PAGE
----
Не-возможность как амехания: феноменология смерти в работах Владимира Бибихина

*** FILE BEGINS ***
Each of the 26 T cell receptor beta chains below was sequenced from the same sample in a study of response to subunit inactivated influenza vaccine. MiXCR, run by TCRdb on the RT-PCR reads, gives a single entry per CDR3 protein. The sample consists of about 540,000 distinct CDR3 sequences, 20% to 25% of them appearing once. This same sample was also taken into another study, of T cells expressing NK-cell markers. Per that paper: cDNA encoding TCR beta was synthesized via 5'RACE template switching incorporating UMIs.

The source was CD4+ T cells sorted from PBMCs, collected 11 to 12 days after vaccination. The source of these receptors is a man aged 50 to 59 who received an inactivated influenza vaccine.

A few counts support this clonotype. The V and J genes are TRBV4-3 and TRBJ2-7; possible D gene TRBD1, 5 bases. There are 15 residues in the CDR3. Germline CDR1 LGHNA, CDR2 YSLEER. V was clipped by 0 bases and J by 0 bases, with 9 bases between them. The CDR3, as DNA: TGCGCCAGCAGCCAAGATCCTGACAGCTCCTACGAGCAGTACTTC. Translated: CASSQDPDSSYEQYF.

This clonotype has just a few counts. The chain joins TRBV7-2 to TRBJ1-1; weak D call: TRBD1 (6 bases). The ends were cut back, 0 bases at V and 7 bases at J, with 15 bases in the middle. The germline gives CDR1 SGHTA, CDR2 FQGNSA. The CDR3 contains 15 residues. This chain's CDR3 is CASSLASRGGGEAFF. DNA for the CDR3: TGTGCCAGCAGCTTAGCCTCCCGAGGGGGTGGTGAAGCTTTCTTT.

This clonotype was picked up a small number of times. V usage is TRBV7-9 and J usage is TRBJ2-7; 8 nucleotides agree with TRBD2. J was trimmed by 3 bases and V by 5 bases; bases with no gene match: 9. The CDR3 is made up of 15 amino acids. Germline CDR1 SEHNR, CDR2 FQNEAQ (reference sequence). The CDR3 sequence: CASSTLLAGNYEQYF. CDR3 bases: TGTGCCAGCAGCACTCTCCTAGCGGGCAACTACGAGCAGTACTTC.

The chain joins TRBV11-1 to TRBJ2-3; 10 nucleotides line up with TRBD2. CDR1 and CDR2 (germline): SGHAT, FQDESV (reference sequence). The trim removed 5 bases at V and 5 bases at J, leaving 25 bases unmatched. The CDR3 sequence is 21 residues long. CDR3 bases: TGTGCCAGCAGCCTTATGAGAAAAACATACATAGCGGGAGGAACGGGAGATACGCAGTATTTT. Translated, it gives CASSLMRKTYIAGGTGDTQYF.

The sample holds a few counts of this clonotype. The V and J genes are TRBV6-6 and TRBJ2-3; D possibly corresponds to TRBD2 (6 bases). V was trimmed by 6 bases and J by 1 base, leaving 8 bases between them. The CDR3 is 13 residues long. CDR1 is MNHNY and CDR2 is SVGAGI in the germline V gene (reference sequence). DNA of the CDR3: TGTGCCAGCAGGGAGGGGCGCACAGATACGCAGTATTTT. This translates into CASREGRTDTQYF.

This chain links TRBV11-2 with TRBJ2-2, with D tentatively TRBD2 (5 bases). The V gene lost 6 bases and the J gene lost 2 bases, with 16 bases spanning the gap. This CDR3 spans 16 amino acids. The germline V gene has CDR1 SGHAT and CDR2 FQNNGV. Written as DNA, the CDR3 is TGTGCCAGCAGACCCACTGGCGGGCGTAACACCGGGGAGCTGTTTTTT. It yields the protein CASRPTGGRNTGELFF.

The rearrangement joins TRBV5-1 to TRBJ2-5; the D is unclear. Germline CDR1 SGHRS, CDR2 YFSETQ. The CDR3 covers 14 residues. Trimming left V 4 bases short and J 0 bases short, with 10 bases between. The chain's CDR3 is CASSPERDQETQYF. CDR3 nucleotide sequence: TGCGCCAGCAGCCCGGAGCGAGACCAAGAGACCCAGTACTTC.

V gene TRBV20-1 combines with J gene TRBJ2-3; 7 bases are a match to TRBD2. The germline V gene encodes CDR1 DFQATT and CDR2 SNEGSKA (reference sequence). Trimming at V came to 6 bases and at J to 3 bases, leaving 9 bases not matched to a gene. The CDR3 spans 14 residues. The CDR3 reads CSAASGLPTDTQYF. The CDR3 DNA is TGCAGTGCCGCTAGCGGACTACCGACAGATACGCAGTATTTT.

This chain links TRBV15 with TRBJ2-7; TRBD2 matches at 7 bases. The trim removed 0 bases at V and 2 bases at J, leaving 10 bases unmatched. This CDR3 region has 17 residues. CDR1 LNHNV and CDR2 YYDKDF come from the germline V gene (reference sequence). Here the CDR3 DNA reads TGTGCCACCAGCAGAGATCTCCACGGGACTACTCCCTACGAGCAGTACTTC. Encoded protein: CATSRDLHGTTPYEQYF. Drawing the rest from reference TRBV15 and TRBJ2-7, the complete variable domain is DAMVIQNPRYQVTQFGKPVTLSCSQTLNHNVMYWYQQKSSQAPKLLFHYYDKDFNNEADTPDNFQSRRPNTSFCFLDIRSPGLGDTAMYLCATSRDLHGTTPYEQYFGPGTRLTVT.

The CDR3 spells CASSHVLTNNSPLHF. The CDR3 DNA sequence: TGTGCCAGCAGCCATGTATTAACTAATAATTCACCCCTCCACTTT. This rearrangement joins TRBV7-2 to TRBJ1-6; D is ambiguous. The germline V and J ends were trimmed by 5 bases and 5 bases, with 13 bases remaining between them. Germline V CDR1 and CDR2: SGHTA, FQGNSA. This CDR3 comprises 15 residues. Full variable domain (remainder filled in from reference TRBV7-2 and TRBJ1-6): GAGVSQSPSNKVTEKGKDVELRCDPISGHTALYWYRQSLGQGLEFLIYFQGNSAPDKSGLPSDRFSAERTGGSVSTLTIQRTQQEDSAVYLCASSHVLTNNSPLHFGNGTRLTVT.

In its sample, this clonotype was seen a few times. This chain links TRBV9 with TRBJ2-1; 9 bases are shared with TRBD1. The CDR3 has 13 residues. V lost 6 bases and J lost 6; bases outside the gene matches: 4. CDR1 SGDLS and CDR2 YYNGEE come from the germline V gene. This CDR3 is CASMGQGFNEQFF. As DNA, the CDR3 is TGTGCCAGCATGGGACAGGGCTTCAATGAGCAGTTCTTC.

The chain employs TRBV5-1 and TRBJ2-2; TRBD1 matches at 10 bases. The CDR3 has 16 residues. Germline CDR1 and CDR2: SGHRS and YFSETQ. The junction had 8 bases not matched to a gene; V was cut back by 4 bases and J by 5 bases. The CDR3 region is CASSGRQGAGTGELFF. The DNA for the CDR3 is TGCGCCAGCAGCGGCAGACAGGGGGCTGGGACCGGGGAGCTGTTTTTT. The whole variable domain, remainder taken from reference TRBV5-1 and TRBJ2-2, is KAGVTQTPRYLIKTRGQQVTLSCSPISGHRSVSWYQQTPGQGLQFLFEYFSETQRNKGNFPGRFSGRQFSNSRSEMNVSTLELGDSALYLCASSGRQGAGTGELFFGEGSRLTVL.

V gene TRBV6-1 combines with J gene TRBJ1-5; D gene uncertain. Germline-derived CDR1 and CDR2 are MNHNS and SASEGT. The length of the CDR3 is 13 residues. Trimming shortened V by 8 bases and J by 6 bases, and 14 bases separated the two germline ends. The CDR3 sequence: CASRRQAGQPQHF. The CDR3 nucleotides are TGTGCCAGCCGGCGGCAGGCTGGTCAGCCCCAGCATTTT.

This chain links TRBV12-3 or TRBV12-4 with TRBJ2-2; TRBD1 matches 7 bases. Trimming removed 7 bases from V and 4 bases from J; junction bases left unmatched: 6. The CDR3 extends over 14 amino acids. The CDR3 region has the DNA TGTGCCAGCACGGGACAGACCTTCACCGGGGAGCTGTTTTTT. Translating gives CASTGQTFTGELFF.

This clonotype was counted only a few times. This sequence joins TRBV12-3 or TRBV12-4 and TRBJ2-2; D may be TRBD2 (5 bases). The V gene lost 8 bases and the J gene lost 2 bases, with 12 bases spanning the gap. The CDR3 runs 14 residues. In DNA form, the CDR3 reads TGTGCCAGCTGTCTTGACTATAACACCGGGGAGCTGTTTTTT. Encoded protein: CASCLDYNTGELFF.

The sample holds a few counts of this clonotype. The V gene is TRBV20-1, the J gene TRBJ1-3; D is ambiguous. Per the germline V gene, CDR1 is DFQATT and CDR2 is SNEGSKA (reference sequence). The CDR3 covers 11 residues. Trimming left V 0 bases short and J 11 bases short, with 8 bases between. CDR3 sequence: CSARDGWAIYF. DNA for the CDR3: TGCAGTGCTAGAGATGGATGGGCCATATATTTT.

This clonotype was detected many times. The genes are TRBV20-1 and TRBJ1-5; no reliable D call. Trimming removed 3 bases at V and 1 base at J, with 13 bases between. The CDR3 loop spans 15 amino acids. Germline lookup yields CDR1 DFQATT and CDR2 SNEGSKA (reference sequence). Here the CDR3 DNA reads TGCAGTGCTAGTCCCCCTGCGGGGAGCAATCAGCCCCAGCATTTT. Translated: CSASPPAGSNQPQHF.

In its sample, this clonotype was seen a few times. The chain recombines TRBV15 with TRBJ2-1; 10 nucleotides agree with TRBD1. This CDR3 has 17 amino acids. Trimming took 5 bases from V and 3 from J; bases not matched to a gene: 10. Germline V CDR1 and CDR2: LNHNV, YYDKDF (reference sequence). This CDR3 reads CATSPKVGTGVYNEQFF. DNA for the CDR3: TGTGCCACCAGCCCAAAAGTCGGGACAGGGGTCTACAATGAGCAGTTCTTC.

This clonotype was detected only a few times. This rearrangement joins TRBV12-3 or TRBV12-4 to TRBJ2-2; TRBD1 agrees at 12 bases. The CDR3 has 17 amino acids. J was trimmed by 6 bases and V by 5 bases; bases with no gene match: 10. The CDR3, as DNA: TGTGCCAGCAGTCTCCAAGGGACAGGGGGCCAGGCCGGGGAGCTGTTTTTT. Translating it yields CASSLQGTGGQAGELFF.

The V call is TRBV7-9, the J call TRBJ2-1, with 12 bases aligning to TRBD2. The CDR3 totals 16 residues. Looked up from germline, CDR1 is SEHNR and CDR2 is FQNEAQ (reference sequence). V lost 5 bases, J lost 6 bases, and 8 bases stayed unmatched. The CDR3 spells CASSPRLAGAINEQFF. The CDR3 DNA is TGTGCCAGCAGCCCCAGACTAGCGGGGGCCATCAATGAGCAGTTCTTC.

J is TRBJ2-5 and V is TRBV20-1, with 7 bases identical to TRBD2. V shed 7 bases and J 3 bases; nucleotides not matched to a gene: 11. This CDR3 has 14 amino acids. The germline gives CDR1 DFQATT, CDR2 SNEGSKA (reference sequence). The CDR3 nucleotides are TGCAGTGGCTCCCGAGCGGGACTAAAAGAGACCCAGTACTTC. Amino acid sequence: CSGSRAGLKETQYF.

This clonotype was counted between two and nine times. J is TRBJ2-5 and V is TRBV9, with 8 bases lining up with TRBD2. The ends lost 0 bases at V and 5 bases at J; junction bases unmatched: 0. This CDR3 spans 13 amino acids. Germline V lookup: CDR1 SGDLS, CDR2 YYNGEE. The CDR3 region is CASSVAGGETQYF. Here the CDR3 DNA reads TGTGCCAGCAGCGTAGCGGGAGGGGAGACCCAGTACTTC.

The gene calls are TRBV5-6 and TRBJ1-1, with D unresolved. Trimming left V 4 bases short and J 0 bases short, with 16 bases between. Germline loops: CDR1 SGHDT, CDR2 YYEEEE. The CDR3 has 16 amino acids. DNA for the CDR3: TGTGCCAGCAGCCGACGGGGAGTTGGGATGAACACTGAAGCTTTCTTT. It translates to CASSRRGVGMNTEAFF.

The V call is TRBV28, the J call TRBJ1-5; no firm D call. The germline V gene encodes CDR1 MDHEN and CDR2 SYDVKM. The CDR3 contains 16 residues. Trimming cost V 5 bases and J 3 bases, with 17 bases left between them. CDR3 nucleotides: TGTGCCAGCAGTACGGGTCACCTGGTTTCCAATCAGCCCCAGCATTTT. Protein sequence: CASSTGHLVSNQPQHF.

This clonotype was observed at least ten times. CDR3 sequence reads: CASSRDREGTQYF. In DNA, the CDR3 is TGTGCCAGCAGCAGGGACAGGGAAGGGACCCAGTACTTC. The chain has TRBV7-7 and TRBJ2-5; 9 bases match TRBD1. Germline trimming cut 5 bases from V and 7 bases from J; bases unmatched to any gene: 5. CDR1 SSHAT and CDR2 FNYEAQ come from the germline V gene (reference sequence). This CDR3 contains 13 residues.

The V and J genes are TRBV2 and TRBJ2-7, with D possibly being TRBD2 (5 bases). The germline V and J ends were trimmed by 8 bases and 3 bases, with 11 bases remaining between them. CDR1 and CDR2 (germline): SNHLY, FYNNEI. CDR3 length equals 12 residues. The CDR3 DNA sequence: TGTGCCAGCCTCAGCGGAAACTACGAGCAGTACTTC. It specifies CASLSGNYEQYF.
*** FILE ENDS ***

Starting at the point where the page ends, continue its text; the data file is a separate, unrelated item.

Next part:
This paper examines the conceptual transformations of Martin Heidegger’s phenomenology of death in Vladimir Bibikhin’s philosophy. For this purpose, the author analyzes Bibikhin’s phenomenology of death in the context of the ontology of time worked out in Bibikhin’s lectures “(It’s) Time.” The key difference between Bibikhin’s ontology and the one from “Being and Time” is the approximation of the past and the future in “(It’s) Time” based on Bibikhin’s interpretation of these tenses as the restrictions of human activity. The limit of this activity is death, in which, according to Bibikhin, “I will not be able to do anything.” Moreover, Bibikhin pulls together death and childhood memories as well as Heideggerian concepts of understanding and mood. This trends are most noticeable in the “Early Heidegger” workshop, in which Bibikhin uses certain excerpts from Heidegger’s works to ground the concept of death as impossibility of action. The comparison of Bibikhin and Kojève’s phenomenology of death shows that Bibikhin eliminates the reference to non-being from the concept of death. Nevertheless, Bibikhin’s thought continues some patterns of Heidegger and Kojève’s atheistic phenomenology. For instance, Bibikhin reduces the transcendence to the existential modes, in which it can be given. Therefore, Bibikhin in several cases describes the death not in philosophical, but in religious terms.